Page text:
Earlier this week, Apple asked a federal appeals court to overturn a legal decision that would force the tech giant to relax its strict App Store rules and force it to allow app developers to inform customers of alternative ways to pay for subscriptions and services that are not available through the App Store.
The decision in September came after a year-long legal fight between Apple and Epic Games, the company that created the video game Fortnite. Apple has also requested a court to postpone the decision requiring modifications to the App Store until after the appeal has been heard.
Apple claimed that changing its regulations too fast would “upset the delicate balance between developers and customers established by the App Store, and would cause irreparable damage to both Apple and users.”
A key point of contention in the battle between the two firms is the control Apple has over its profitable App Store. According to some estimates, the App Store produces $20 billion in revenue each year, and its business model compels developers who distribute their applications on iPhones to pay Apple up to 30 percent of their total revenue.
With the fees and other App Store rules branded as unfair, Epic accused Apple of monopolistic practices and filed suit against the tech giant in May. However, a judge in the Northern District of California ruled that Apple did not have a monopoly in the mobile games market and that Apple did not engage in anticompetitive behavior. Epic is appealing the decision.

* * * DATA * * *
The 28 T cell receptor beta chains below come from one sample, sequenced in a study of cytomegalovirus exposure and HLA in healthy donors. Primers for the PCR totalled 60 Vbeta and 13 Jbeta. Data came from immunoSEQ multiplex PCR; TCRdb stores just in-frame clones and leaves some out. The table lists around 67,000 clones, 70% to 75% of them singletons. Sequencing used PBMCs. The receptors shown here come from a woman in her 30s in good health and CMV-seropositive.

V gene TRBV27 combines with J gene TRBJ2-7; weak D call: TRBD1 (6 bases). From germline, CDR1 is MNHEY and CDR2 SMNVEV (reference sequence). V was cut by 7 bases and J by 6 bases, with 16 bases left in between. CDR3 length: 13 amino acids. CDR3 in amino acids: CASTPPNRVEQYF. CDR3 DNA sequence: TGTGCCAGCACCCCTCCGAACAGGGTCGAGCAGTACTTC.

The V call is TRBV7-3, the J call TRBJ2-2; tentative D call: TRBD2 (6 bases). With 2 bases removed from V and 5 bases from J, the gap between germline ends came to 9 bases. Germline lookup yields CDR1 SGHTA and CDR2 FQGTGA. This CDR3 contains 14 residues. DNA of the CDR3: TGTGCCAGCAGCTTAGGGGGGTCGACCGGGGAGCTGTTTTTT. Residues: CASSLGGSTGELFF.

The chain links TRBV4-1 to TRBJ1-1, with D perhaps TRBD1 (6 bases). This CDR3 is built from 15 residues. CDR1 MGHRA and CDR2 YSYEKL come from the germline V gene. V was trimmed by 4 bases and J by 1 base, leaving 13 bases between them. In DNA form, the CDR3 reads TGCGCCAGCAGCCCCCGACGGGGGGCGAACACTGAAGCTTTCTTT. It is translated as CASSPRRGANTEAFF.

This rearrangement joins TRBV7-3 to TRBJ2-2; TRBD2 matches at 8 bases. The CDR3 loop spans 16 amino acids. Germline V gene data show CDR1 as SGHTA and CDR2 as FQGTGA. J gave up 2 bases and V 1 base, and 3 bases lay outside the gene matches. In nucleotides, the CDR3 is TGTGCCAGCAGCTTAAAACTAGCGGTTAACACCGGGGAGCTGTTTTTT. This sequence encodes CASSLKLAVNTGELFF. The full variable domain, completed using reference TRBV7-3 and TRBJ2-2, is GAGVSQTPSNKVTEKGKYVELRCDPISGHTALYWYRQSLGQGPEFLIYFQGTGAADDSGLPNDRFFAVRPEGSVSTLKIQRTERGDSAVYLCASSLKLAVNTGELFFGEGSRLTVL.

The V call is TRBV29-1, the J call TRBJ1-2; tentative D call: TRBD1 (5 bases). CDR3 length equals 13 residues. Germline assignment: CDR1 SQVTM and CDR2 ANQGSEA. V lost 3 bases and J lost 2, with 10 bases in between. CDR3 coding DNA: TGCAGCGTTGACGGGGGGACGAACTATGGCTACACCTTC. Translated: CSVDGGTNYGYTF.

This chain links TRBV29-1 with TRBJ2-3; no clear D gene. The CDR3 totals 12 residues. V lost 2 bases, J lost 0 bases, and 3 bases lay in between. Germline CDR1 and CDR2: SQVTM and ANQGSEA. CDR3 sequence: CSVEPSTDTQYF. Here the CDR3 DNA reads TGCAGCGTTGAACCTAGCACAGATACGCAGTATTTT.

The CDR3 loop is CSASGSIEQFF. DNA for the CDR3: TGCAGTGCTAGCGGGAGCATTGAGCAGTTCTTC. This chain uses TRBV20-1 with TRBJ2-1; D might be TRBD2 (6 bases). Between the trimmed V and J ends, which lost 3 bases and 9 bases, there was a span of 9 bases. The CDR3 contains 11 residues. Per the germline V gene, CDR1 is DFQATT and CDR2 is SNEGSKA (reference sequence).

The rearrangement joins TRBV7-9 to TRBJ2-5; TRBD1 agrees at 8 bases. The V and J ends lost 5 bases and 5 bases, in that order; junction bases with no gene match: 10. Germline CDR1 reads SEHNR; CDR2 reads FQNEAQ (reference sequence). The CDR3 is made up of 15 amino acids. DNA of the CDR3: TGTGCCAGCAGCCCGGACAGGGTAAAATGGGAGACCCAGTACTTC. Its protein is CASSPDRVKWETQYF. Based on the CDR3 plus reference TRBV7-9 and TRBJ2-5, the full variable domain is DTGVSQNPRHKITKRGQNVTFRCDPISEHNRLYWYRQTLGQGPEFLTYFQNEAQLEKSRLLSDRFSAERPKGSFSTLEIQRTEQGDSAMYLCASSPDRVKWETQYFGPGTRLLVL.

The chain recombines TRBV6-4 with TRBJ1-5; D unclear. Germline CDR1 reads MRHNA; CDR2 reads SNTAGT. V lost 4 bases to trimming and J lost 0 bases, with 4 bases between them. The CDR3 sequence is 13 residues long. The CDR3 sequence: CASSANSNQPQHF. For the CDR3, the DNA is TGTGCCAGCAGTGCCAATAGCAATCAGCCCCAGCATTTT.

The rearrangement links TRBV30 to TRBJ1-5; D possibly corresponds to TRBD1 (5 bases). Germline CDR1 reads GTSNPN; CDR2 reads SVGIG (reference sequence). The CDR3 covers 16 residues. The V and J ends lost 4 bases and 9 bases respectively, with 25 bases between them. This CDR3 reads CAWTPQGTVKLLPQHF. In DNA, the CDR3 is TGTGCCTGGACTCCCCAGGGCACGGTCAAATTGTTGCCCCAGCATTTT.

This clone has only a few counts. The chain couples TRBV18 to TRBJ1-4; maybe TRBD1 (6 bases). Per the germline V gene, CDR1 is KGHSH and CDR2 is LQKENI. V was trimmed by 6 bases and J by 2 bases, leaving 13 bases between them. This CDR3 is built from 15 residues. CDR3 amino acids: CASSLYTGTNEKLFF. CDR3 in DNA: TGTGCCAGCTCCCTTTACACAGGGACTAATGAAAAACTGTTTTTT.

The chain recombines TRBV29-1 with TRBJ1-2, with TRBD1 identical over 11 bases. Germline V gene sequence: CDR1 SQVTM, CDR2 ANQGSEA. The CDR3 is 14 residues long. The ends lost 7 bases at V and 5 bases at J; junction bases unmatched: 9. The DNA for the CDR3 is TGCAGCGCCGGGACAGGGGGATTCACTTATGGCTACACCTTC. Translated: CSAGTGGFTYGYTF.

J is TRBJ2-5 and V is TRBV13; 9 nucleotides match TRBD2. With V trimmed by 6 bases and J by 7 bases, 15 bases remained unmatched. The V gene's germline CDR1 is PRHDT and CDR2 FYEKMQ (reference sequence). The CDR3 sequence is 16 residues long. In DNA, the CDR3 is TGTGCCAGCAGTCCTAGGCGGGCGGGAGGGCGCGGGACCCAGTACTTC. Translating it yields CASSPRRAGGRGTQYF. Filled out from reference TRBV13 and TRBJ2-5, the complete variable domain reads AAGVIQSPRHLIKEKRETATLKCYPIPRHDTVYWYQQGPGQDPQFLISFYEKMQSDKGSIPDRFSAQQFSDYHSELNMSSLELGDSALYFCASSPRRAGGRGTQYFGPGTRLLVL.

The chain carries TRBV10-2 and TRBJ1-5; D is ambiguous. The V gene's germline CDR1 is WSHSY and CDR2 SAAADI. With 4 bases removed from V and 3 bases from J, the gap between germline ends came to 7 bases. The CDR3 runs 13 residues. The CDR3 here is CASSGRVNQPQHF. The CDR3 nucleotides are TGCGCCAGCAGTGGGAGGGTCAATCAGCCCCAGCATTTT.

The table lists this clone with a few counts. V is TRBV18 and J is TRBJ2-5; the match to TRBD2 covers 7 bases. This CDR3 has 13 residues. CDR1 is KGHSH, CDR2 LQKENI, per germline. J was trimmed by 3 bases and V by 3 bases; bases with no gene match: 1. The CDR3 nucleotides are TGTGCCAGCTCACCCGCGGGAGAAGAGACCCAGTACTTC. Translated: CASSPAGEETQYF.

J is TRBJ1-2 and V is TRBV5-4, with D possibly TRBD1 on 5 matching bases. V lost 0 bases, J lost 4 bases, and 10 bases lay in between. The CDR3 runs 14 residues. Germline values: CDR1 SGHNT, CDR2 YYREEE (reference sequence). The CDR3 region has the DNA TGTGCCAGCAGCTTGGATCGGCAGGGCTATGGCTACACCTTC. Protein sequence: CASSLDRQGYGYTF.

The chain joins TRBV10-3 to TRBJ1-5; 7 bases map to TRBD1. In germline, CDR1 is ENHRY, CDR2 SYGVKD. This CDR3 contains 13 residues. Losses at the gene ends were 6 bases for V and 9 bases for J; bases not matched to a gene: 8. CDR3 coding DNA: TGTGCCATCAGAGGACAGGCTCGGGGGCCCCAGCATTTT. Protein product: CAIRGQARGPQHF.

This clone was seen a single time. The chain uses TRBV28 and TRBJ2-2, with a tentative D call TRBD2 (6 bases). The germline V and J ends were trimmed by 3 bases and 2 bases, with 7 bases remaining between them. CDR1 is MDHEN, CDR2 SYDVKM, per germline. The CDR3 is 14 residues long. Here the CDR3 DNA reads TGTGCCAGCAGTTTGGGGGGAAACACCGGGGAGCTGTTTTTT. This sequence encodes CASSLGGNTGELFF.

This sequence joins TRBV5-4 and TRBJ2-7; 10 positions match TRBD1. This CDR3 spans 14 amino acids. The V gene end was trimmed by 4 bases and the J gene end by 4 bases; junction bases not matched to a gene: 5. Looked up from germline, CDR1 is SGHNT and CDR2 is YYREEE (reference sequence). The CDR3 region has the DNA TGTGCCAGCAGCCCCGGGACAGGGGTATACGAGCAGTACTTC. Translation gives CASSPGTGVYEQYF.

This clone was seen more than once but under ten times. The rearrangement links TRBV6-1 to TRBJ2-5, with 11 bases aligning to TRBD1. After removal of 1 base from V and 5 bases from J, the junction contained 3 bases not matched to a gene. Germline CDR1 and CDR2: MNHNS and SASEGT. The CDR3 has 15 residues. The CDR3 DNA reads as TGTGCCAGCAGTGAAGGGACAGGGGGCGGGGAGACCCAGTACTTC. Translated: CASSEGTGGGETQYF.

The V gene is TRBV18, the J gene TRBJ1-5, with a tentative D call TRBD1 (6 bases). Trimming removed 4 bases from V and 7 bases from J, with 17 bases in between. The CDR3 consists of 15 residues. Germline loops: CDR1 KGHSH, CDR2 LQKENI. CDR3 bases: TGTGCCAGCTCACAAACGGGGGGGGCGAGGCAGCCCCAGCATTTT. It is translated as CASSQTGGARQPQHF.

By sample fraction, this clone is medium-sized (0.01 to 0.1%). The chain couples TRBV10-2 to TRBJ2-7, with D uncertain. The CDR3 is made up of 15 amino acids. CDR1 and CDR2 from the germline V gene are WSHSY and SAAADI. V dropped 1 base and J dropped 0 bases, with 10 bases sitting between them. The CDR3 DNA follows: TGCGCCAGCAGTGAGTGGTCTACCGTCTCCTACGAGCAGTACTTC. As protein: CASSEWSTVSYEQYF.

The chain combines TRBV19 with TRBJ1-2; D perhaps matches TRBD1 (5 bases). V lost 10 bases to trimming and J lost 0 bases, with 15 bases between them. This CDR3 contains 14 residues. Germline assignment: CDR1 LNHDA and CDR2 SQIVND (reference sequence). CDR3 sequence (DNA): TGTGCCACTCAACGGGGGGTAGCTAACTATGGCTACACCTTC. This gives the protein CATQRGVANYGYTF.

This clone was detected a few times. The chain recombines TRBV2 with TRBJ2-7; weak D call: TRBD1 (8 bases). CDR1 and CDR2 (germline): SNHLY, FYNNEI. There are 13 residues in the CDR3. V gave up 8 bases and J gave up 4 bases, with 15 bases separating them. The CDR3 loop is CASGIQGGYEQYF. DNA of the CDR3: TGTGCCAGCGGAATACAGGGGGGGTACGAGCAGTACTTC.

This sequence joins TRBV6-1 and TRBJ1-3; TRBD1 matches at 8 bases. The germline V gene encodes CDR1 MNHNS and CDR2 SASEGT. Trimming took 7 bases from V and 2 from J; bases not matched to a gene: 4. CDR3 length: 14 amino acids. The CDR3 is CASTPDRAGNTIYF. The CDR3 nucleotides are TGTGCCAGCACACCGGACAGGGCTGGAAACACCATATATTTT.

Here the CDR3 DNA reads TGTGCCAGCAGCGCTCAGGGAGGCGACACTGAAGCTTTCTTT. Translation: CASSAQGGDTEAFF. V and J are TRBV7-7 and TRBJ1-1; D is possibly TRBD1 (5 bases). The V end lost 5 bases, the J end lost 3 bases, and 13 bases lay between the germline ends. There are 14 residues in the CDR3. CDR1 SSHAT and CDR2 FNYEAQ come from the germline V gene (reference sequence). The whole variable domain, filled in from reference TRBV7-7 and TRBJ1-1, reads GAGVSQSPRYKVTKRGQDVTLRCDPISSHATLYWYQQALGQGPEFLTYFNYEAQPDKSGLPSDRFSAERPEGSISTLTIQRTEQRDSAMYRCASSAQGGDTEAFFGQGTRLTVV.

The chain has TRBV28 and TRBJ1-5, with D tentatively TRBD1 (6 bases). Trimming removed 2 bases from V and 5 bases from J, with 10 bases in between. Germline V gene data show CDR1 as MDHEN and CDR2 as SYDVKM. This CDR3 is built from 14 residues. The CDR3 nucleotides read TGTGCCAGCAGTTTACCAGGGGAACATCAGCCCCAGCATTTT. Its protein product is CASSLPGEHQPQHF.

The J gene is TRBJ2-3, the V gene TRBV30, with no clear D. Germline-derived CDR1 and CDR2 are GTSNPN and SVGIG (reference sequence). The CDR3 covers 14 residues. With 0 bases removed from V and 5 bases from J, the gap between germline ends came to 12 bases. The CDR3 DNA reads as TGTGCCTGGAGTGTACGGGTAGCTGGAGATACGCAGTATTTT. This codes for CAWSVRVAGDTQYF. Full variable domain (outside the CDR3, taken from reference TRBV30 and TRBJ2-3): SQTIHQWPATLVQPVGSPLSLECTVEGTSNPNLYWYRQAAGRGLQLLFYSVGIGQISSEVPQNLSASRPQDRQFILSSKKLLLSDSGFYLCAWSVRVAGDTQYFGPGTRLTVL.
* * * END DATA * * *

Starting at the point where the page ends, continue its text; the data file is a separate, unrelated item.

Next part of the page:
Nonetheless, Judge Gonzalez Rogers ruled that Apple had violated California’s anti-unfair competition statutes by preventing app developers from directing their users to payment options that were not available via the Apple App Store.
Businesses were not permitted to inform users who used their applications that they could pay for services by visiting the companies’ websites or other places, since this was prohibited by long-standing App Store regulations. Apple was given 90 days to modify its policies and enable developers to begin promoting other payment options, according to the court.
Epic, which was also dissatisfied with some parts of the judge’s ruling, filed an appeal against the judgement soon after it was given.
It is still up in the air as to precisely what Apple would be compelled to alter if the injunction were to be sustained in this case. However, Apple said on Friday that it “disagrees with the wide meaning” that has been given to the judge’s decision and that developers may go so far as to provide their own competitive payment options inside the App Store.
The firm claimed that it had previously fulfilled some of the requirements of Judge Gonzalez Rogers by agreeing, as part of an August settlement, to enable developers to communicate with their consumers about alternative payment options through email and other means.
When Epic attempted to steer Fortnite gamers away from Apple’s payment systems in August of last year, Apple responded by removing Fortnite from the App Store. This sparked the legal fight. Epic filed a lawsuit, and the two businesses met in a courtroom in Oakland, California, in May. Fortnite was recently removed from the App Store after Epic Games’ attempt to restore its developer account was denied by Apple.
The tech sector was paying close attention to the disagreement since Apple is facing allegations of anticompetitive tactics and demands for regulation from governments across the globe, from Japan and South Korea to the European Union and Congress, among others.